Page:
- An MYBE can be effective no earlier than July 1 of the contract year, and no later than September 1 of the contract year;
- MA organizations cannot submit MYBE applications later than July 31 of the contract year; and
- Twenty-five percent of the value of the MYBE will be retained by the government.
If the MYBE meets the circumstances described above, the requesting MA organization—
- Must “submit, for each plan or segment, a revised bid and any supporting documentation related to the enhancement, including information on where the revenue requirements were overstated in the annual June bid submission;” and
- Would be subject to CMS consideration of “whether there is a current year MYBE request when analyzing a plan's bid for the following year.”
In the final rule, we exempted the program of all-inclusive care for the elderly (PACE) plans and employer/union group health plans (EGHPs) that are not open to general enrollment (that is, both the “800 series” employer-only plans and group plans where we contract directly with the employer/union offering an MA product, now referred to collectively as employer/union-only group waiver plans (EGWPs)) from the new restrictions on MYBEs. As stated in the final rule (70 FR 4640), we exempted PACE plans in order to promote coordination of Part C and Part D benefits with the benefits PACE plans are required to offer under section 1894 of the Act. In the January 28, 2005 final rule, we also noted that we did not believe that the competitive nature of the bidding process was affected if benefit packages for PACE organizations or EGHPs not open to general enrollment were adjusted midyear in accordance with our guidance.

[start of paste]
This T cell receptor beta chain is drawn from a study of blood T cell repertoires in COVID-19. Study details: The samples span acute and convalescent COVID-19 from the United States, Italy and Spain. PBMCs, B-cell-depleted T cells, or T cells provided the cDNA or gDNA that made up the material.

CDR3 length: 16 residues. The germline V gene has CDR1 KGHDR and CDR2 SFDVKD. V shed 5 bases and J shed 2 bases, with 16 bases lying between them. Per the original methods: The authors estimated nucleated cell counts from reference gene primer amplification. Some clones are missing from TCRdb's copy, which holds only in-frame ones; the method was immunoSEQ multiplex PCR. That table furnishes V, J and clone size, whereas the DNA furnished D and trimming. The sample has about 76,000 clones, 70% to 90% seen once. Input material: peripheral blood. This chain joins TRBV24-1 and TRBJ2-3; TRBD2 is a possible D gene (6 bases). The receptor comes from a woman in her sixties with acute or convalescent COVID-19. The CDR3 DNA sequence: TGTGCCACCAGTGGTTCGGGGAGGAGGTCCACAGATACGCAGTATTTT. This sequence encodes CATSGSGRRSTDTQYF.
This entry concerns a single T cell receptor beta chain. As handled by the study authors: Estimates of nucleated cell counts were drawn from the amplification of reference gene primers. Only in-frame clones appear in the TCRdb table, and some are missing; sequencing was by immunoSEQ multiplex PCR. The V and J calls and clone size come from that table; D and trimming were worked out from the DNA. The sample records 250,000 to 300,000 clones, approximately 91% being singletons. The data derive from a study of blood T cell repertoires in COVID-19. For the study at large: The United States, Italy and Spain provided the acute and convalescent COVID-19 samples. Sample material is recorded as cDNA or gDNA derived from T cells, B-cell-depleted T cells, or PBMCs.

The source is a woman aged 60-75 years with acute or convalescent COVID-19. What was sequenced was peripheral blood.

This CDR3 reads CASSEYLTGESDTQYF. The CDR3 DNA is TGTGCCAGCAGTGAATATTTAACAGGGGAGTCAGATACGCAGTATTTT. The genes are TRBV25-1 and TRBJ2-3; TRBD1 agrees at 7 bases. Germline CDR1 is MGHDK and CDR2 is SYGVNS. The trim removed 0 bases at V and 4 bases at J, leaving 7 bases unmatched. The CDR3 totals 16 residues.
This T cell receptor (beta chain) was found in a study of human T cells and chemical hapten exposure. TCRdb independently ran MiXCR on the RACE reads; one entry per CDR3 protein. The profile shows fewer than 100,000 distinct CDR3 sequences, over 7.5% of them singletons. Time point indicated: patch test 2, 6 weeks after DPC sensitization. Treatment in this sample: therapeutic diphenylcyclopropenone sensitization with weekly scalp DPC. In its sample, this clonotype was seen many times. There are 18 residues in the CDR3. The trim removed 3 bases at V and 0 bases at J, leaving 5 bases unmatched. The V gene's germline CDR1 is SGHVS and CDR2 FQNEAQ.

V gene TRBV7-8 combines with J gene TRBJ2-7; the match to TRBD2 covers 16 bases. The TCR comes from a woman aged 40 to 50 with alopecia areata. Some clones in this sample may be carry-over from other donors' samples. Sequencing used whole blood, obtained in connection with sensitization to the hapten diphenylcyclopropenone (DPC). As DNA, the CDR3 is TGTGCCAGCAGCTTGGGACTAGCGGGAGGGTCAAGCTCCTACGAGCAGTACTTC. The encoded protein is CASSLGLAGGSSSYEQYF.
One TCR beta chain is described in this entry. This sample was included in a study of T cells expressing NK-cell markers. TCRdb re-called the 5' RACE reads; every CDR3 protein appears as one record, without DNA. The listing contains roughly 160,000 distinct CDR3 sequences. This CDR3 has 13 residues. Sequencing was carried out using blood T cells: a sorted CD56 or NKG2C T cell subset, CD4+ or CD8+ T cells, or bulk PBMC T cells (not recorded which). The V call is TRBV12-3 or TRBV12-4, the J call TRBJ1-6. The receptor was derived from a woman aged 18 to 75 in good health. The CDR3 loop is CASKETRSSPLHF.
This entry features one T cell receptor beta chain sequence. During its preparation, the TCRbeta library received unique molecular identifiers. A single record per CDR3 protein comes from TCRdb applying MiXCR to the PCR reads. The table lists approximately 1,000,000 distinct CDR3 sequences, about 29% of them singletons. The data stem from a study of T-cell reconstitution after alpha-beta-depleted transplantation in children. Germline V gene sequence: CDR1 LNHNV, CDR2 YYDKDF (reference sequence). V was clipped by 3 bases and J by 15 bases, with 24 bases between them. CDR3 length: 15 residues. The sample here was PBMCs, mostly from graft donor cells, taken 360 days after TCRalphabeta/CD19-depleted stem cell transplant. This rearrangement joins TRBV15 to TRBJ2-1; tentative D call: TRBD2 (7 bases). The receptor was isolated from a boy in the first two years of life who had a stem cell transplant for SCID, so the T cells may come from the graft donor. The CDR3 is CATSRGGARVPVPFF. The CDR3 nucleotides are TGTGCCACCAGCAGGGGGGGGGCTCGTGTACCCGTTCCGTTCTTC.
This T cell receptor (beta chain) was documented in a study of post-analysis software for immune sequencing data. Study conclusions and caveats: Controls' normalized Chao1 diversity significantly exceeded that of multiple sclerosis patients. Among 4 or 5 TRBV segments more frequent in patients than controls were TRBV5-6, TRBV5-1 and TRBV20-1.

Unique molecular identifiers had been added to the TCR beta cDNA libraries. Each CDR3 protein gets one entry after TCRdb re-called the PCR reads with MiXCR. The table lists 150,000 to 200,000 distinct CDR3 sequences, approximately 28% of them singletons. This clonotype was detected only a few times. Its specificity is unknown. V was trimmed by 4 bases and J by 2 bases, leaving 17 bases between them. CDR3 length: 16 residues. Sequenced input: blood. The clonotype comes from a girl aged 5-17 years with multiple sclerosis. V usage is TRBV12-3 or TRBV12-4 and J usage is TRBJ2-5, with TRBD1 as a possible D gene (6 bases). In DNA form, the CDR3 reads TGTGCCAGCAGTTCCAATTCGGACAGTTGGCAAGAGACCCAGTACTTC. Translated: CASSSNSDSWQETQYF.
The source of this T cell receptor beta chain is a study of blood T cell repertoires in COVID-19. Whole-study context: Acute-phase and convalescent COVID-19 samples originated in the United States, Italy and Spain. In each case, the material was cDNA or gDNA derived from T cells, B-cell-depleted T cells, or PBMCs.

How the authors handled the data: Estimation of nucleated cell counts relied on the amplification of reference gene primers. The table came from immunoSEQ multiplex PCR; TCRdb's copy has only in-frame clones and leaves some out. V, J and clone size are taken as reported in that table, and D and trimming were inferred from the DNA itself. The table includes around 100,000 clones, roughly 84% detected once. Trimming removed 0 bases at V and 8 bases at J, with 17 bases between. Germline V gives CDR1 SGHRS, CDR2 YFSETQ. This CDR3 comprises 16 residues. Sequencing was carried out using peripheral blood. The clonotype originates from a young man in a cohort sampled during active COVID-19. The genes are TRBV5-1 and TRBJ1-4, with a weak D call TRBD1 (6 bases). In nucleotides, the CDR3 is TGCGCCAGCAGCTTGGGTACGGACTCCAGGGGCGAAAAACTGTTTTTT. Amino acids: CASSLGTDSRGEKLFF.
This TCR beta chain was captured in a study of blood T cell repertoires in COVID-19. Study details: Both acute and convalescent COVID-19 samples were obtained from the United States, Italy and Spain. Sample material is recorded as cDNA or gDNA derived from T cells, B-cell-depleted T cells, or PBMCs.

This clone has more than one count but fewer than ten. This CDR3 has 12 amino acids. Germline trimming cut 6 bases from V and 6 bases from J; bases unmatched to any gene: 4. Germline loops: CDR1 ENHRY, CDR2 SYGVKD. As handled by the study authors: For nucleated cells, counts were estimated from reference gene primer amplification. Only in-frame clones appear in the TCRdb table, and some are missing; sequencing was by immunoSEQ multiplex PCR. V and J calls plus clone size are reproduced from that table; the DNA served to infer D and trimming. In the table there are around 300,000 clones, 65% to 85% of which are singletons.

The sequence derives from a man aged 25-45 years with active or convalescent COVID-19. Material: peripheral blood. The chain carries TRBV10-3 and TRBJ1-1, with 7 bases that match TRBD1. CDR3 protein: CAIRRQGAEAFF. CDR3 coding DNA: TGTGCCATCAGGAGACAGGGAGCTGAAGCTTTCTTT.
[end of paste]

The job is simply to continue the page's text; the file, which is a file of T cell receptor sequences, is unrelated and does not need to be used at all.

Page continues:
In addition, we stated (70 FR 4640) that we considered this policy to be an interim policy “for the initial years” of the competitive bidding system, and indicated we would “review whether there is a continuing need for this policy.” We have reevaluated our MYBE policy over the course of the first contract year of the new bidding process, and believe that there is no longer a need for this interim policy. We note that this policy was intended to assist MA organizations during the initial phase of the new bidding process, while ensuring that beneficiaries have a choice of plans. We believe the focus should now be solely on ensuring the integrity of the bidding process established by statute so that there will be an even playing field for organizations and, as a result, a choice of health plan options for beneficiaries.
We believe that continuing the current MYBE policy would threaten the integrity of the competitive bidding process established by the MMA. Under the bidding process, MA organizations compete with one another by submitting plan bids that specify the revenue requirements for offering the various components of their health plans. We believe that permitting MYBEs could undermine the integrity of the competitive bidding process as MA organizations, knowing that they could alter their benefit packages after the bidding process was complete, could misrepresent their actual costs to provide benefits (overbid) and noncompetitively revise their benefit packages later in the year. More specifically, we believe that MYBEs offered in July or September of the contract year would be offered in a way primarily to attract individuals in their initial coverage election period (ICEP). We believe that such individuals are very attractive to MA organizations because of their relatively low utilization (they are new to the program and tend to be healthier) and because of their numbers (nationally, over 100,000 individuals per month “age-in” to Medicare). Additionally, we estimate that organizations planning on revising their bids through MYBEs could overbid by approximately 2-3 percent in order to distinguish themselves from other plans later in the year and attract ICEP beneficiaries.